United Nations Convention to Combat Desertification
Official title: United Nations Convention to Combat Desertification (UNCCD)
- Subject category:
- Climate Change
- Type of agreement / instrument:
- Legally-binding treaty
- Signed by Canada 1994
- Ratified by Canada 1995
- In force in Canada 1995
- In force internationally 1996
- Canada withdrew in 2014, rejoined in 2016, became a full party on March 21, 2017
- Lead & partner departments:
- Global Affairs Canada
- Agriculture and Agri-Food Canada, Natural Resources Canada, Environment and Climate Change Canada
- For further information:
- Compendium edition:
- October 2018
- Reference #:
Plain language summary
The impacts of desertification can be felt both in Canada and abroad. The UNCCD is one of the three Rio Conventions adopted at the Rio Earth Summit in 1992 - the others being UN Convention on Biological Diversity and the Convention on Climate Change. The UNCCD is the only legally binding agreement that brings together the environment, development, and sustainable land management. Canada engages with the UNCCD, along with the other 196 parties, to limit desertification, drought, and land degradation. Since rejoining in 2017, Canada has played a key leadership role in the negotiations, including for the adoption of UNCCD’s Gender Action Plan.
The objectives of this agreement are to improve the living conditions of people living in drylands, to lessen the impacts of drought, and to promote sustainable land management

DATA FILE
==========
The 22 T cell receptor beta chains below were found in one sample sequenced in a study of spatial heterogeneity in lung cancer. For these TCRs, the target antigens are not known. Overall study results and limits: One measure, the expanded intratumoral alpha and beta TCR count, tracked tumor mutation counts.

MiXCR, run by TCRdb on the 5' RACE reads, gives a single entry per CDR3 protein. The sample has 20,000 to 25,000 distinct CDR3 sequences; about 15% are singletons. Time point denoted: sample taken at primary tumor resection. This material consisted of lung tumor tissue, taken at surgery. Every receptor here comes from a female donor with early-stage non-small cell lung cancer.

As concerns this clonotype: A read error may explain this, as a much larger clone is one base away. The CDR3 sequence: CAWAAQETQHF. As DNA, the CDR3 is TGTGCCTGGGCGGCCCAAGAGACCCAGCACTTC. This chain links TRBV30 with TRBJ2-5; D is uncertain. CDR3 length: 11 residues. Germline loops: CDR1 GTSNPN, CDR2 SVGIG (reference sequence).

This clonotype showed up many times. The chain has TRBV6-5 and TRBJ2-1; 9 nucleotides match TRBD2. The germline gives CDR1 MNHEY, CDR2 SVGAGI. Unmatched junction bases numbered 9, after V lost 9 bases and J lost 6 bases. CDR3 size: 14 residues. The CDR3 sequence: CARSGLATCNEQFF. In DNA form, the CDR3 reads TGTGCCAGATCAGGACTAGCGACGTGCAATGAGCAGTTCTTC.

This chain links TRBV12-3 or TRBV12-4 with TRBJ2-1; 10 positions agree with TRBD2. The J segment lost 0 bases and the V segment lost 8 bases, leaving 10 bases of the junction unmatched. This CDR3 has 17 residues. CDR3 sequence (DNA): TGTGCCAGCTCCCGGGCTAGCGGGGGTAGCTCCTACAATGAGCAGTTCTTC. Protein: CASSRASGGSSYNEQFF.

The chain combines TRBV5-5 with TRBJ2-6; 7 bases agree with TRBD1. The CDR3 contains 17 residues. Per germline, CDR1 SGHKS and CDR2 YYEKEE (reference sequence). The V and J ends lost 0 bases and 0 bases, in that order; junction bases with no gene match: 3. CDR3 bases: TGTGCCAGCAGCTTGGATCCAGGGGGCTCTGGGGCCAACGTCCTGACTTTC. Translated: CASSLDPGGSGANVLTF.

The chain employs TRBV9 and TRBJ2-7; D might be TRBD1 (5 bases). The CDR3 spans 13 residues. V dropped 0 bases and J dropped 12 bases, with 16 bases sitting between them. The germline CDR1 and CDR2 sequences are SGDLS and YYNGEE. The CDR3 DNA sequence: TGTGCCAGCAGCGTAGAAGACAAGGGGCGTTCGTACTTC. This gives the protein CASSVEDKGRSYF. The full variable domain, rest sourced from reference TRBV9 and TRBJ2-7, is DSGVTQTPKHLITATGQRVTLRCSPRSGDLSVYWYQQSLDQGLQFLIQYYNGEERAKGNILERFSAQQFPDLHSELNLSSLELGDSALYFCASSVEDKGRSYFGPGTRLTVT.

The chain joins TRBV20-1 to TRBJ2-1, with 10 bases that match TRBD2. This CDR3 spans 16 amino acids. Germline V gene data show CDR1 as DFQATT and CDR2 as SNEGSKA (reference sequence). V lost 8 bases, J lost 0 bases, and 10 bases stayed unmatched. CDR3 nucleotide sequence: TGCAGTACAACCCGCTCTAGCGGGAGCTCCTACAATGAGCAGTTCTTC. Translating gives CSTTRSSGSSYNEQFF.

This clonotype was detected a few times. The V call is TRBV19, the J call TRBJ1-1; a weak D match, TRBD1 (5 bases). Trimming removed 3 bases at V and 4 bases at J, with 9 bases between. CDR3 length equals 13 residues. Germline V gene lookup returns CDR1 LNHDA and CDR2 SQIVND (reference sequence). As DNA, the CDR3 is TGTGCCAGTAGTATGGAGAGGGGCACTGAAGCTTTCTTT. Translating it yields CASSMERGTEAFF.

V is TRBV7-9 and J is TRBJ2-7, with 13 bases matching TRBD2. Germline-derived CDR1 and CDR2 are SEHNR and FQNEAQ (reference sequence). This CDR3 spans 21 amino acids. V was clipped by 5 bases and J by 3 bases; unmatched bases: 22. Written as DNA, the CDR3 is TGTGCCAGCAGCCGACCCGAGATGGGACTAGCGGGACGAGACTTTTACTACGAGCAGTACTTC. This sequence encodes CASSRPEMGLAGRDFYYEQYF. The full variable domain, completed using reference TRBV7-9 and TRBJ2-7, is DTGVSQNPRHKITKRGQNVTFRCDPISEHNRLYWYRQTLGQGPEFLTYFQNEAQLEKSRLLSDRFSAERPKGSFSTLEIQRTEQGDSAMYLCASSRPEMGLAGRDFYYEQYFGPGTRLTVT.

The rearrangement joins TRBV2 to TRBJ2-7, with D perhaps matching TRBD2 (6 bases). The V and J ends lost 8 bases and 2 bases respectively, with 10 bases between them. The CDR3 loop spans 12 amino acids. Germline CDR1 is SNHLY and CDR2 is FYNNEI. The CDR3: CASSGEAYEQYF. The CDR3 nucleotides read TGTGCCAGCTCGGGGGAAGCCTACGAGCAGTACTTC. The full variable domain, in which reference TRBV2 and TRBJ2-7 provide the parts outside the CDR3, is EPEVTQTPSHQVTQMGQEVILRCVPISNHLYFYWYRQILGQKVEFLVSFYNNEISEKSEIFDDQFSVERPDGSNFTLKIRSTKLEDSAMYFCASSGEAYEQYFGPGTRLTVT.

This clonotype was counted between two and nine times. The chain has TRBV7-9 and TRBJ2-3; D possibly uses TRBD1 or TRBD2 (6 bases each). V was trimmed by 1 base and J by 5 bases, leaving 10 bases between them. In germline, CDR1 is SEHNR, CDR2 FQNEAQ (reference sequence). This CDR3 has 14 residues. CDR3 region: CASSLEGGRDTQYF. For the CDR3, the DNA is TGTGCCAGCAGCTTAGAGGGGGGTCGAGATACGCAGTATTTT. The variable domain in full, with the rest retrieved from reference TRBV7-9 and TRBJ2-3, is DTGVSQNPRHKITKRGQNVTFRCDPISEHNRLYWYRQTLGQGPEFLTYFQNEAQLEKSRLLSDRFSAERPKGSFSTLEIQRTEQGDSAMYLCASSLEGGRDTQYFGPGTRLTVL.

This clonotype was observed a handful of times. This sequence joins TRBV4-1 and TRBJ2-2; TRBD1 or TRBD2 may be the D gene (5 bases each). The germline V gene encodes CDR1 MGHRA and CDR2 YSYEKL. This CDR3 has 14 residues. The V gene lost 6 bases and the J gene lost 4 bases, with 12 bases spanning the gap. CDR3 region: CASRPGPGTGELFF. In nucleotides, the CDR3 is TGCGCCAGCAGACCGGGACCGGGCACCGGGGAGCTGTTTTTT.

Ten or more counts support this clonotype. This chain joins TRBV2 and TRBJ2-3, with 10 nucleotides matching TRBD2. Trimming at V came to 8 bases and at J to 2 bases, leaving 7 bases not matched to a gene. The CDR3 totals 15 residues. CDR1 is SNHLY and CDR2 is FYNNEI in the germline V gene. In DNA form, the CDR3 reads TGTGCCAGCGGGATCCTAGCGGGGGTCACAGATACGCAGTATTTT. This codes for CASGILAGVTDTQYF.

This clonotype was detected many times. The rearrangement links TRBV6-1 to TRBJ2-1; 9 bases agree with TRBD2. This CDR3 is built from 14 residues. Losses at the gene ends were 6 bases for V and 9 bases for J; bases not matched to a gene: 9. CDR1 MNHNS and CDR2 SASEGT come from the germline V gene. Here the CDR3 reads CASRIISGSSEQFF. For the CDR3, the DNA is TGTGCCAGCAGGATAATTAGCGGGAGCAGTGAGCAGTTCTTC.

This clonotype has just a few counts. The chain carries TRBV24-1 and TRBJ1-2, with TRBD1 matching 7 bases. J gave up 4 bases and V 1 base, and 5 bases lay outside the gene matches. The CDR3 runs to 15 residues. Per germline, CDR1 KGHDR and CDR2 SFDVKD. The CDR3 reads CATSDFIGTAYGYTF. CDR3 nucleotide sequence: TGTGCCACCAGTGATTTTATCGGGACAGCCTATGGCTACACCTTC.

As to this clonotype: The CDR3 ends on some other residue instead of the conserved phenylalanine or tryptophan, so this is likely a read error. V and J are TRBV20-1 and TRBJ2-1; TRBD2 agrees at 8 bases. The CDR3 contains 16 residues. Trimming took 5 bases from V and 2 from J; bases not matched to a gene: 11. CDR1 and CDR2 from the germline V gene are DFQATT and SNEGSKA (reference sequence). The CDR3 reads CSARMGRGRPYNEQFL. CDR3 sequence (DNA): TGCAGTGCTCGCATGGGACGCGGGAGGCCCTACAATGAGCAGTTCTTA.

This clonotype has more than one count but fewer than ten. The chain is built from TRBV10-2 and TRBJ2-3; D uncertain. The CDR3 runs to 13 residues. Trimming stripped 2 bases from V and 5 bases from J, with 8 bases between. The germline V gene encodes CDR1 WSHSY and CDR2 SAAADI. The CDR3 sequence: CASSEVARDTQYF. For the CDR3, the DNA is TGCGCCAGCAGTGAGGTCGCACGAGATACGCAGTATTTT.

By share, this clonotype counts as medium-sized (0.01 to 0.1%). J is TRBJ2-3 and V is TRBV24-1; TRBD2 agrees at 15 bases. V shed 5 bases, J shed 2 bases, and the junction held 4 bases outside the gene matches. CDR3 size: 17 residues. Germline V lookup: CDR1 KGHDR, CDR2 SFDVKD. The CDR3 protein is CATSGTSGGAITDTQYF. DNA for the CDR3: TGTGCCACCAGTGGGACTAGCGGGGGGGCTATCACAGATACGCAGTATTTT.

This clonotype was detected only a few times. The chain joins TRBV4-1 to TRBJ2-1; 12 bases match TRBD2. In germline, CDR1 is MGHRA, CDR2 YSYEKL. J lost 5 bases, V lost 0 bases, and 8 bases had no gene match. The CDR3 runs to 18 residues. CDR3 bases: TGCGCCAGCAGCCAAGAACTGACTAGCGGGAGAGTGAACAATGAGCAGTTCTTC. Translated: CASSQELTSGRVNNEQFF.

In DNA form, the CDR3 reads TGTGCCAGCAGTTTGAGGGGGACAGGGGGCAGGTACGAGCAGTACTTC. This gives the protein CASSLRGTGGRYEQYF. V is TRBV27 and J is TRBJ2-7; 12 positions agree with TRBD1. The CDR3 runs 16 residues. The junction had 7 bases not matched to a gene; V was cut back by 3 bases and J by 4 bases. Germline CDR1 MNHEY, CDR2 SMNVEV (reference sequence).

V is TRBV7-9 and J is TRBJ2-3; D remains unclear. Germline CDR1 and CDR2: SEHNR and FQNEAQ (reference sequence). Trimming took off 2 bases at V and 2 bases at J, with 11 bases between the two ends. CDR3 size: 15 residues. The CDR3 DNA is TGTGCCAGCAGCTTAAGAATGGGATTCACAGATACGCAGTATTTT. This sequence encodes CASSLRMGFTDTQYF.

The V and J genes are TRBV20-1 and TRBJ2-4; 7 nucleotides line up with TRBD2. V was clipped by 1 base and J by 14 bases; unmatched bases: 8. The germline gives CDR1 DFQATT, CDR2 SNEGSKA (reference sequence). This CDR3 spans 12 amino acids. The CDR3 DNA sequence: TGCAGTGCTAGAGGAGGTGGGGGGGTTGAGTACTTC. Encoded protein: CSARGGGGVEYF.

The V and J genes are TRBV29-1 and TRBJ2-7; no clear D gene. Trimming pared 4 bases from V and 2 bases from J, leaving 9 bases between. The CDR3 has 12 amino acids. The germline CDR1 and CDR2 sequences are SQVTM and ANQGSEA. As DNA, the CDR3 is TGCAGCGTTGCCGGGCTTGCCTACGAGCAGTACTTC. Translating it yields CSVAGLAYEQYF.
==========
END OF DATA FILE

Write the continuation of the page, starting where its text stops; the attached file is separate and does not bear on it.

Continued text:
The Convention relies on national action plans and sub-regional action plans as key instruments for its implementation. These plans are designed to align national initiatives with the overarching UNCCD 2018-2030 Strategic Framework.
The Convention is expected to achieve Land Degradation Neutrality in efforts to restore the productivity of degraded land, minimize the impacts of drought on vulnerable populations and improve the lives of more than 1.3 billion people. The UNCCD has an important role to play in the implementation of the Sustainable Development Goals (SDGs), in particular SDG 15.3. Canada is working with the UNCCD to ensure women and girls, through access to innovative technologies and reinforcement of land rights, are able to support and contribute to the restoration of degraded land.
This Convention is important to Canada given the damaging environmental, social and economic impacts of desertification. With its dryland areas in Western Canada, Canada is considered an affected country party under the Convention. Canada supports developing countries in meeting the objectives of the Convention through the Global Environment Facility (GEF), which is the financial mechanism of the UNCCD, and a number of other multilateral environment agreements. Canada is the sixth-largest contributor to the GEF. The GEF allocates approximately 10 percent of its $4.43-billion budget to support efforts to combat land degradation.
Results / progress
The Canadian delegation attended the UNCCD Thirteenth Session of the Conference of the Parties in Ordos, China, in September of 2017. Canada played a key leadership role in the negotiations for the adoption of UNCCD’s Gender Action Plan (GAP), which is closely aligned with Canada’s Feminist International Assistance Policy. Canada is exploring ways to support the implementation of the UNCCD’s Gender Action Plan.
Canada plays an active role, by supporting UNCCD, in fighting desertification, drought and land degradation in the world. During the last UNCCD Conference of the Parties, in China, Canada played a key leadership role in the negotiations for the adoption of UNCCD’s Gender Action Plan (GAP), which is closely aligned with Canada’s Feminist International Assistance Policy. Canada will continue to work with its international partners, both under the UNCCD and in other fora, to implement its commitment to the fight against desertification.
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